I fried yam the other day and I am still covering my eyes till date. Is it safe to call myself a food blogger or am I still getting there? One thing I noticed since I started food blogging is that I want everything to be perfect. I don’t want to plate like I’m serving in a cafeteria but like I’m being watched and my customers are paying a lot to see my food pictures as well as my recipes.
I made this fried yam recently and it was almost perfect until I got a phone call from someone I couldn’t refuse to talk to. Anyway whilst on the phone, I couldn’t attend to my fried yam and half of it was overdone which is not bad if you ask me but as a professional, that wasn’t good enough. I managed to save the other half but I gave up on taking pictures and all. On my next attempt to blogging fried yam and my special ata didin, I recycled the oil I used to fry the first one but forgot to sieve the dirt out hence the spots on these pictures. Really in real life, we would recycle vegetable oil especially when it has just been used once so I thought why don’t I just do it and be real.
So today’s post is on how to fry yam and getting the street food feel. It is very easy but you will need to pay attention to it. I call my sauce special because it’s indeed special, it is very easy and the flavours do come through. The next time you have a guest, especially the ones you know hardly cooks but loves to eat, lol; wow them with this easy and evergreen fried yam recipe and see that the lord is good. Wink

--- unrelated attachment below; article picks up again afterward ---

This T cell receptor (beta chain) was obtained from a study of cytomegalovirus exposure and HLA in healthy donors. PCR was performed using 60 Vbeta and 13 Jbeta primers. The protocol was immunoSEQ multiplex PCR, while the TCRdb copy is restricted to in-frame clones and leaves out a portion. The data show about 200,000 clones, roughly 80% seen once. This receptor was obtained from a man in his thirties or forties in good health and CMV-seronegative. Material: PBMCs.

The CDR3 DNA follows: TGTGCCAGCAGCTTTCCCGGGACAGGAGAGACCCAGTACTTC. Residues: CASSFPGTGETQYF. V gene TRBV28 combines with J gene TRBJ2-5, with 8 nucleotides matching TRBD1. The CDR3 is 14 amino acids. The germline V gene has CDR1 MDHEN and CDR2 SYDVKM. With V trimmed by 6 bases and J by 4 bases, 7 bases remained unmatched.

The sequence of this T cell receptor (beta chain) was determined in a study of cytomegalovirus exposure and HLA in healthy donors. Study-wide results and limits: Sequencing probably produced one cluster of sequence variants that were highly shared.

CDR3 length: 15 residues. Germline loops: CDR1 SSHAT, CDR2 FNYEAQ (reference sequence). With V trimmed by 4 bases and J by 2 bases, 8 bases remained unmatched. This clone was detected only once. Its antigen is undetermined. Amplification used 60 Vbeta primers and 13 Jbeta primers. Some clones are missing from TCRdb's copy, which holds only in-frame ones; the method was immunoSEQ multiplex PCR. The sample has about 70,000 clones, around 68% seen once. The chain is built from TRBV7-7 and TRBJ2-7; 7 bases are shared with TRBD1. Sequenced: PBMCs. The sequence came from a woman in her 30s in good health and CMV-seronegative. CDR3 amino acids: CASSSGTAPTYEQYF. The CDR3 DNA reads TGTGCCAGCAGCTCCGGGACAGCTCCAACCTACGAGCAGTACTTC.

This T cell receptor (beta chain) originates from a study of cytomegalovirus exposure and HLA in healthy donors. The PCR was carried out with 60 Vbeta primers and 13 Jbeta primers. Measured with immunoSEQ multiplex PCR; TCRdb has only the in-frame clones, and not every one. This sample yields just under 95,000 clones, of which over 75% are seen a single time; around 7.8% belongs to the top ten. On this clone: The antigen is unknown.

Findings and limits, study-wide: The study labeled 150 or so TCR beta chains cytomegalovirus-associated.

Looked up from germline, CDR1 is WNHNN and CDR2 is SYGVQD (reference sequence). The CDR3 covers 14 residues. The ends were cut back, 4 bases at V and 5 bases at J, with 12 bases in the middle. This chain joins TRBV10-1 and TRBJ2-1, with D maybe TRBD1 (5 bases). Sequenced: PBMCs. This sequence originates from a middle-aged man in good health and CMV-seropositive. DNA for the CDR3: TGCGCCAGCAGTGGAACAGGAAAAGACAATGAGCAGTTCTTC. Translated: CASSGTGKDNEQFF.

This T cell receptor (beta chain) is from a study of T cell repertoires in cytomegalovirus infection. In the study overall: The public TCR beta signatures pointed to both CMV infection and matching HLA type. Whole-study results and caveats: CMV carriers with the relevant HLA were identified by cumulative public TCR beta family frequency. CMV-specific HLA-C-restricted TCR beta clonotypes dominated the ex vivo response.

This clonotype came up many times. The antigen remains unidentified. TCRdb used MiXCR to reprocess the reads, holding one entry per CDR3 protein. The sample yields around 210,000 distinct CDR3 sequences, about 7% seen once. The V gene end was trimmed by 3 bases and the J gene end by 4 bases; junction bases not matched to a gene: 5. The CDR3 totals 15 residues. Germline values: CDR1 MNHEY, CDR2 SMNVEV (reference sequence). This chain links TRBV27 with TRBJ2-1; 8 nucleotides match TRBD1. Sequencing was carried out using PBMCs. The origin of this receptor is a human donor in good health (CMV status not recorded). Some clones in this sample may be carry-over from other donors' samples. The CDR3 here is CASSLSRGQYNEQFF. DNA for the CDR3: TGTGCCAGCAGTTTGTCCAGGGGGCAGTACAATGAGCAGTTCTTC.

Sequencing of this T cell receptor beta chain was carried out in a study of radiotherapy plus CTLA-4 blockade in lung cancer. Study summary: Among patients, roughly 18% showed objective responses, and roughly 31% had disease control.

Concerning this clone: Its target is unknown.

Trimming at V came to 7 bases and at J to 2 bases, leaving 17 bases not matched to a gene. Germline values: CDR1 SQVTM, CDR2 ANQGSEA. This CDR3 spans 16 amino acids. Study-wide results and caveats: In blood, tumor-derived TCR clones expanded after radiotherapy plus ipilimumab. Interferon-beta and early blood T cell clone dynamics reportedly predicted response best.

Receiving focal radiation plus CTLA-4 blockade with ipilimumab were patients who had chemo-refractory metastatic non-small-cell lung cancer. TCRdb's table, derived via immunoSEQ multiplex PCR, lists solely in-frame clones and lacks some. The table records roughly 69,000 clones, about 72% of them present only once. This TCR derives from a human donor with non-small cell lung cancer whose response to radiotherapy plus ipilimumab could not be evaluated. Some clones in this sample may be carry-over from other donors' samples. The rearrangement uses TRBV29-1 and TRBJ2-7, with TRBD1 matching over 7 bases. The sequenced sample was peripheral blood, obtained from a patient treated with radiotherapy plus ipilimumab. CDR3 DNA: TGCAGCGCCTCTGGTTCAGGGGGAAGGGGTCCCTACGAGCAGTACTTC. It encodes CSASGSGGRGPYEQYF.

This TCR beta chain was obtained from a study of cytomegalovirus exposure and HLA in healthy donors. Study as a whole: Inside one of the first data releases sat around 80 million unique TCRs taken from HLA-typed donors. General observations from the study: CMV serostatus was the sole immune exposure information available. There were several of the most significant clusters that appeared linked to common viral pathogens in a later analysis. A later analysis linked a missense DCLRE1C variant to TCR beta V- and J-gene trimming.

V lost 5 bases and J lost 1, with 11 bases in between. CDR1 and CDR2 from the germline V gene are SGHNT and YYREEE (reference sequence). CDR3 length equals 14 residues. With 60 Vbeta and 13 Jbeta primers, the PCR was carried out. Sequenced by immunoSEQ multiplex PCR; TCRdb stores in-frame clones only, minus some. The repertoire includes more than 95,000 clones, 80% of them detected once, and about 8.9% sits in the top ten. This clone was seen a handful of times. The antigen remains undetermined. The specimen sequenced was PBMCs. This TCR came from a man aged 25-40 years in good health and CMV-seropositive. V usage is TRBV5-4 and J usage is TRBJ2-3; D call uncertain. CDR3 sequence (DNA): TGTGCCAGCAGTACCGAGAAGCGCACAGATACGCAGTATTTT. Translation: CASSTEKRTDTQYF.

What you will need
Tuber of yam or less (depending on the size of the people you are catering for)
3-4 medium size tomatoes, sliced
1-2 medium size onions, chopped
3-4 Csp Palm oil
Oil for frying
1-2tbsp ground crayfish
Method for frying yam
Peel and cut yam into half, slice the halved yam into thin slices about 10-15mm thickness
Rinse yam till water runs clean. Add enough water to cover and add salt to taste
Place a frying pan on a medium high heat, add enough oil and heat till hot
Carefully drop sliced yams to hot oil (please be really careful with hot oil) and reduce the heat
After about 2 minutes, add a little bit of water to the yam being fried, it would foam on top, dont worry it will settle down in minutes.
The trick at achieving a soft fried yam is by adding water to the oil, as odd as this sound it is the best way to do it. If you have seen where the Iya onidundun as they are called fry their yams, you would know that at intervals, they add salted water to the frying yam. This is what makes it tasty and soft.
The yam will soak up the water and the oil will remain for subsequent use.
Pay attention to the yam if you don’t want to be left with golden dry yam
Do a fork test on some of the sliced yams and if the fork pierce through, then it is ready to be strained out of oil.
Repeat this process till you have exhausted the yam
See the difference between the two shades of yam…
Method for the sauce (My special sauce)
Place a pan on a medium heat, add palm oil and allow to heat for about 3-4 minutes
Add chopped tomatoes and onions
Add cayenne pepper if using, leave to cook for about 10 minutes
Add seasoning and salt to taste
Add ground crayfish
Continue to cook till palm oil floats on top of sauce
Plate up your fried yam and enjoy
If you want the street vibe to continue, serve on a old news paper, cover it up and open after a minute or two.